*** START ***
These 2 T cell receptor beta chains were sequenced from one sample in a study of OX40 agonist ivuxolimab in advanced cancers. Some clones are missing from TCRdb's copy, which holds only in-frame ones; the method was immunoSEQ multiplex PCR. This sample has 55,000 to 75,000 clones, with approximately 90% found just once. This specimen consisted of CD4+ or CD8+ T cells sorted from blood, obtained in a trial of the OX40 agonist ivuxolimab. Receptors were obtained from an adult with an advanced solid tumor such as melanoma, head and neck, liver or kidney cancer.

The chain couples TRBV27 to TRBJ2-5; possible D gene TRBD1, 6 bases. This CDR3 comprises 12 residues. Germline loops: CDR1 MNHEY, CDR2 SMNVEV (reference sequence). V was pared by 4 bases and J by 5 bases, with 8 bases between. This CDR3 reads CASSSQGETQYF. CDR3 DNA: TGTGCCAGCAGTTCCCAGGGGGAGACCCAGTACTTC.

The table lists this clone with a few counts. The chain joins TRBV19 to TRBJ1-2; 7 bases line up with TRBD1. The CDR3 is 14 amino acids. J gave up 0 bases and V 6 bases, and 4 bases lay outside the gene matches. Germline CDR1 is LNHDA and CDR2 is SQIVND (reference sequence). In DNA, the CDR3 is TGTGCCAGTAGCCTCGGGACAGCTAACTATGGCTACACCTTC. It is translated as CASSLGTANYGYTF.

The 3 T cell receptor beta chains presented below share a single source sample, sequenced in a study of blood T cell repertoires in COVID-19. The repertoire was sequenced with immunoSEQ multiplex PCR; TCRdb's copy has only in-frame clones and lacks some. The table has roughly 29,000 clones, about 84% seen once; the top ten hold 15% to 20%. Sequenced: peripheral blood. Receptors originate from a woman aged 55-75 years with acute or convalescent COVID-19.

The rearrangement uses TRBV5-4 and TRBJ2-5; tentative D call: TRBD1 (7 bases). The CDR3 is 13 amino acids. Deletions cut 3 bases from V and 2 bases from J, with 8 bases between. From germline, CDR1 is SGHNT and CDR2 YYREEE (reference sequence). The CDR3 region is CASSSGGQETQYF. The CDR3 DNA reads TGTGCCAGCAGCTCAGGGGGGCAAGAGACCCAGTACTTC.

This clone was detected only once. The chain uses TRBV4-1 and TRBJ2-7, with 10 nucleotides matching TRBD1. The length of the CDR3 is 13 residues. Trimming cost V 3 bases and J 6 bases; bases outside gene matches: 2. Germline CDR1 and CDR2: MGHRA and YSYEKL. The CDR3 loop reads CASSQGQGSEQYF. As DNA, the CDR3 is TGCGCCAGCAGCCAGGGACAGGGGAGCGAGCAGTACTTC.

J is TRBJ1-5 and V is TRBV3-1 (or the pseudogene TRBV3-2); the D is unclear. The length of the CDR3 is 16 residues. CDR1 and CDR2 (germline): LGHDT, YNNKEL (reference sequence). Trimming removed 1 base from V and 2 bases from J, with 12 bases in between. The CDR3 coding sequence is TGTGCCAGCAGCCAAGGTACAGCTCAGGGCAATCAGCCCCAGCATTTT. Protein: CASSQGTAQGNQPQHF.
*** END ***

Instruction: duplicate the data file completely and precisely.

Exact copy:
These 2 T cell receptor beta chains were sequenced from one sample in a study of OX40 agonist ivuxolimab in advanced cancers. Some clones are missing from TCRdb's copy, which holds only in-frame ones; the method was immunoSEQ multiplex PCR. This sample has 55,000 to 75,000 clones, with approximately 90% found just once. This specimen consisted of CD4+ or CD8+ T cells sorted from blood, obtained in a trial of the OX40 agonist ivuxolimab. Receptors were obtained from an adult with an advanced solid tumor such as melanoma, head and neck, liver or kidney cancer.

The chain couples TRBV27 to TRBJ2-5; possible D gene TRBD1, 6 bases. This CDR3 comprises 12 residues. Germline loops: CDR1 MNHEY, CDR2 SMNVEV (reference sequence). V was pared by 4 bases and J by 5 bases, with 8 bases between. This CDR3 reads CASSSQGETQYF. CDR3 DNA: TGTGCCAGCAGTTCCCAGGGGGAGACCCAGTACTTC.

The table lists this clone with a few counts. The chain joins TRBV19 to TRBJ1-2; 7 bases line up with TRBD1. The CDR3 is 14 amino acids. J gave up 0 bases and V 6 bases, and 4 bases lay outside the gene matches. Germline CDR1 is LNHDA and CDR2 is SQIVND (reference sequence). In DNA, the CDR3 is TGTGCCAGTAGCCTCGGGACAGCTAACTATGGCTACACCTTC. It is translated as CASSLGTANYGYTF.

The 3 T cell receptor beta chains presented below share a single source sample, sequenced in a study of blood T cell repertoires in COVID-19. The repertoire was sequenced with immunoSEQ multiplex PCR; TCRdb's copy has only in-frame clones and lacks some. The table has roughly 29,000 clones, about 84% seen once; the top ten hold 15% to 20%. Sequenced: peripheral blood. Receptors originate from a woman aged 55-75 years with acute or convalescent COVID-19.

The rearrangement uses TRBV5-4 and TRBJ2-5; tentative D call: TRBD1 (7 bases). The CDR3 is 13 amino acids. Deletions cut 3 bases from V and 2 bases from J, with 8 bases between. From germline, CDR1 is SGHNT and CDR2 YYREEE (reference sequence). The CDR3 region is CASSSGGQETQYF. The CDR3 DNA reads TGTGCCAGCAGCTCAGGGGGGCAAGAGACCCAGTACTTC.

This clone was detected only once. The chain uses TRBV4-1 and TRBJ2-7, with 10 nucleotides matching TRBD1. The length of the CDR3 is 13 residues. Trimming cost V 3 bases and J 6 bases; bases outside gene matches: 2. Germline CDR1 and CDR2: MGHRA and YSYEKL. The CDR3 loop reads CASSQGQGSEQYF. As DNA, the CDR3 is TGCGCCAGCAGCCAGGGACAGGGGAGCGAGCAGTACTTC.

J is TRBJ1-5 and V is TRBV3-1 (or the pseudogene TRBV3-2); the D is unclear. The length of the CDR3 is 16 residues. CDR1 and CDR2 (germline): LGHDT, YNNKEL (reference sequence). Trimming removed 1 base from V and 2 bases from J, with 12 bases in between. The CDR3 coding sequence is TGTGCCAGCAGCCAAGGTACAGCTCAGGGCAATCAGCCCCAGCATTTT. Protein: CASSQGTAQGNQPQHF.